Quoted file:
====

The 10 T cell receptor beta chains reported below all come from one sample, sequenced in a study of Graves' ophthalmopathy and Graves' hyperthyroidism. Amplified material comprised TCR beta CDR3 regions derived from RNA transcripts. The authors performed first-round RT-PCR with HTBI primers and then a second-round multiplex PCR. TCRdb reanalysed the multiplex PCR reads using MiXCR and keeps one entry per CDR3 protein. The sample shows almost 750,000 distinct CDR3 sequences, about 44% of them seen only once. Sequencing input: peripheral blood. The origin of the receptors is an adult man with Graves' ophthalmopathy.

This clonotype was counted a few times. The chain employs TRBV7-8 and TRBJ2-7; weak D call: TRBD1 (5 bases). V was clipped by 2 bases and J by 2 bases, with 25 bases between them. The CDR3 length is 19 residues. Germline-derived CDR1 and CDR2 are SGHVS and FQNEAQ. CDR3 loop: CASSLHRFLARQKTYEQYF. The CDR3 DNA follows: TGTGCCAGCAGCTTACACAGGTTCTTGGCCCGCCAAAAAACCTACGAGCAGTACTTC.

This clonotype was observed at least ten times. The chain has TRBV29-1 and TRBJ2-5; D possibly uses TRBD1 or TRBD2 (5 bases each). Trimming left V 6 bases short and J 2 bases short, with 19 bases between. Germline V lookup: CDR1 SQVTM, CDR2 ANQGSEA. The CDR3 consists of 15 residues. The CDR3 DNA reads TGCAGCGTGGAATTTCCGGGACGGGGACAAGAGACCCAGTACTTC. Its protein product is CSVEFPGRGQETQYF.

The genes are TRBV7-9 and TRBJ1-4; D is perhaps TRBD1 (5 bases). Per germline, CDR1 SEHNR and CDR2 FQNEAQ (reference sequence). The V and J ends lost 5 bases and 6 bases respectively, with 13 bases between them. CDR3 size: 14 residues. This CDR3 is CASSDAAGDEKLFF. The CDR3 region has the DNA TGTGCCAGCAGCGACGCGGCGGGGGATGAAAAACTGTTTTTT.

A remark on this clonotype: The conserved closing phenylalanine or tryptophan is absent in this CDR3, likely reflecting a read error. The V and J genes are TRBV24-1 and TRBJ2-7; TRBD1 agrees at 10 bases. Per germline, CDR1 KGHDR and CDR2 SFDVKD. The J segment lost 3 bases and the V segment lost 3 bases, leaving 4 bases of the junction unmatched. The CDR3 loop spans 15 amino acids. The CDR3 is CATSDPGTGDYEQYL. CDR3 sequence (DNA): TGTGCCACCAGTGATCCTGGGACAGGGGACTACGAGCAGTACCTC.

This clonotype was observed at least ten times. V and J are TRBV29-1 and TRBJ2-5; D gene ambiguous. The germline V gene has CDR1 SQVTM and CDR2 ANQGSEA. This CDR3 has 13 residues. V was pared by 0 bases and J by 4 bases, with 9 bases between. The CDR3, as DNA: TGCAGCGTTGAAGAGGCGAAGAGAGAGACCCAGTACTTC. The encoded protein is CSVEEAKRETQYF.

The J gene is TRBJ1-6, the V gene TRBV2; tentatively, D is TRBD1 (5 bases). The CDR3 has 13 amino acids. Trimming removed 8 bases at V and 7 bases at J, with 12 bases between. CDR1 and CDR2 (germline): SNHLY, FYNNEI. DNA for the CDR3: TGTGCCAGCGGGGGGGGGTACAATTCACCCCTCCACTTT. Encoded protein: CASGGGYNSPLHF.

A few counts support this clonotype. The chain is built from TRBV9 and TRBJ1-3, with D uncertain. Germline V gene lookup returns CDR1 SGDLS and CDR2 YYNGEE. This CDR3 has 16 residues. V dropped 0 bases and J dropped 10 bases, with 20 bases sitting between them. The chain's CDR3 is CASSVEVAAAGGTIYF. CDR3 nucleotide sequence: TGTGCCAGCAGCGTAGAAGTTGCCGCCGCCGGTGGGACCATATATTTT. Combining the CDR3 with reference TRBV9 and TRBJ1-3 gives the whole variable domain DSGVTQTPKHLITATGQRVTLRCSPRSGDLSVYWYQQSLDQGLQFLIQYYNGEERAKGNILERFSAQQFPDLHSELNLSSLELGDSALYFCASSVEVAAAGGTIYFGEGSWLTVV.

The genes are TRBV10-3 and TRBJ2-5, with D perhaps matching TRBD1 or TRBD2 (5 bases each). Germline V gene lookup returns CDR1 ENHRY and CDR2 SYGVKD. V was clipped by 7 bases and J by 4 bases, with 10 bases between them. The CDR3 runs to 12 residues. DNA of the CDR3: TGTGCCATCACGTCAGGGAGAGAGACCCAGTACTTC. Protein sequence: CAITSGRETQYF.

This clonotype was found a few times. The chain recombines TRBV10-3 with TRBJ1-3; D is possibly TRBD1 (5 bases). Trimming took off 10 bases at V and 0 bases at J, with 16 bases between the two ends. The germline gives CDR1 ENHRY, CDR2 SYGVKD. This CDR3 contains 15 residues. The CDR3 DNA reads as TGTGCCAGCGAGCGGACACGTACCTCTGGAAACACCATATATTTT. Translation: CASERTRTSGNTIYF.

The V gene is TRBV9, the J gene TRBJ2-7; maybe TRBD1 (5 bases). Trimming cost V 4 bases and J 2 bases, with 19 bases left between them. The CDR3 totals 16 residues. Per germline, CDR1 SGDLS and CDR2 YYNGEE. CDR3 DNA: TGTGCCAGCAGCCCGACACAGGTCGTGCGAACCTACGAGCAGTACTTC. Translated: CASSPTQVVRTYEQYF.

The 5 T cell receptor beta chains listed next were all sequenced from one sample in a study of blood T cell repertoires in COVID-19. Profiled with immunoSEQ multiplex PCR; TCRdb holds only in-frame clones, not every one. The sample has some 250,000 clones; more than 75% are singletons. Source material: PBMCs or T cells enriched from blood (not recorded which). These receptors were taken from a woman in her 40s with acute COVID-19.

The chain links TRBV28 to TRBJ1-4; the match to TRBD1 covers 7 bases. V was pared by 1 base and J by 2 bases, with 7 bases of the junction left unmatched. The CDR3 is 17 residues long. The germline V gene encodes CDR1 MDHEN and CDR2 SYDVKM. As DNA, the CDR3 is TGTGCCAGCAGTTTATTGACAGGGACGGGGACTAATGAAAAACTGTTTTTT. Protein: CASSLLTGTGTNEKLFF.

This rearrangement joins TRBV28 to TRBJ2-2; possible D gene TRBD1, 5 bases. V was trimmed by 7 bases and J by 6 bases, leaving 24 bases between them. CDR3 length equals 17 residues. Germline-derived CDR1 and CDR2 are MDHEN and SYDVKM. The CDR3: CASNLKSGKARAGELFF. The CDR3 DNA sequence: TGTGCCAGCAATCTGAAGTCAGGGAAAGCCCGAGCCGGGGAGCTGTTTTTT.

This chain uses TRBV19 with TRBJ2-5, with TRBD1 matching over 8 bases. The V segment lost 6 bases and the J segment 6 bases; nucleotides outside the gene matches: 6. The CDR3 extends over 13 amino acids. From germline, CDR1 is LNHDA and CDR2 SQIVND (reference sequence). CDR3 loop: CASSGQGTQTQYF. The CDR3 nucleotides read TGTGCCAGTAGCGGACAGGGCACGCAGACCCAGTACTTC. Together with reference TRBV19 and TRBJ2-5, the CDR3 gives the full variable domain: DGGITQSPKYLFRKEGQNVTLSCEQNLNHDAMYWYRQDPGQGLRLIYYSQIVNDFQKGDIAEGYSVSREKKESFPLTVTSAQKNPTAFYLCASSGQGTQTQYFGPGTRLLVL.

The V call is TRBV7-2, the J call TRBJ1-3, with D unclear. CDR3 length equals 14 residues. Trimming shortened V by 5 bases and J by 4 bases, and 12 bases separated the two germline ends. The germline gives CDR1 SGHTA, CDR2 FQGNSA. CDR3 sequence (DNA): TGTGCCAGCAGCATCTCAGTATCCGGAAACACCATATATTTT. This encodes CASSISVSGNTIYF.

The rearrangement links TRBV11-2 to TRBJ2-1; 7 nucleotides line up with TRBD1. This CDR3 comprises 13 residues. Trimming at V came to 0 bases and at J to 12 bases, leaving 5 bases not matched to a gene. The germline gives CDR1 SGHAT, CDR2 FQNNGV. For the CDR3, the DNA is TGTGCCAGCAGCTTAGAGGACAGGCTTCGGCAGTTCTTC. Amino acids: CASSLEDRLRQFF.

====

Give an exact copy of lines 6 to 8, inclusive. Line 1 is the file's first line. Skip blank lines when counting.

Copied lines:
This clonotype was observed at least ten times. V and J are TRBV29-1 and TRBJ2-5; D gene ambiguous. The germline V gene has CDR1 SQVTM and CDR2 ANQGSEA. This CDR3 has 13 residues. V was pared by 0 bases and J by 4 bases, with 9 bases between. The CDR3, as DNA: TGCAGCGTTGAAGAGGCGAAGAGAGAGACCCAGTACTTC. The encoded protein is CSVEEAKRETQYF.

The J gene is TRBJ1-6, the V gene TRBV2; tentatively, D is TRBD1 (5 bases). The CDR3 has 13 amino acids. Trimming removed 8 bases at V and 7 bases at J, with 12 bases between. CDR1 and CDR2 (germline): SNHLY, FYNNEI. DNA for the CDR3: TGTGCCAGCGGGGGGGGGTACAATTCACCCCTCCACTTT. Encoded protein: CASGGGYNSPLHF.

A few counts support this clonotype. The chain is built from TRBV9 and TRBJ1-3, with D uncertain. Germline V gene lookup returns CDR1 SGDLS and CDR2 YYNGEE. This CDR3 has 16 residues. V dropped 0 bases and J dropped 10 bases, with 20 bases sitting between them. The chain's CDR3 is CASSVEVAAAGGTIYF. CDR3 nucleotide sequence: TGTGCCAGCAGCGTAGAAGTTGCCGCCGCCGGTGGGACCATATATTTT. Combining the CDR3 with reference TRBV9 and TRBJ1-3 gives the whole variable domain DSGVTQTPKHLITATGQRVTLRCSPRSGDLSVYWYQQSLDQGLQFLIQYYNGEERAKGNILERFSAQQFPDLHSELNLSSLELGDSALYFCASSVEVAAAGGTIYFGEGSWLTVV.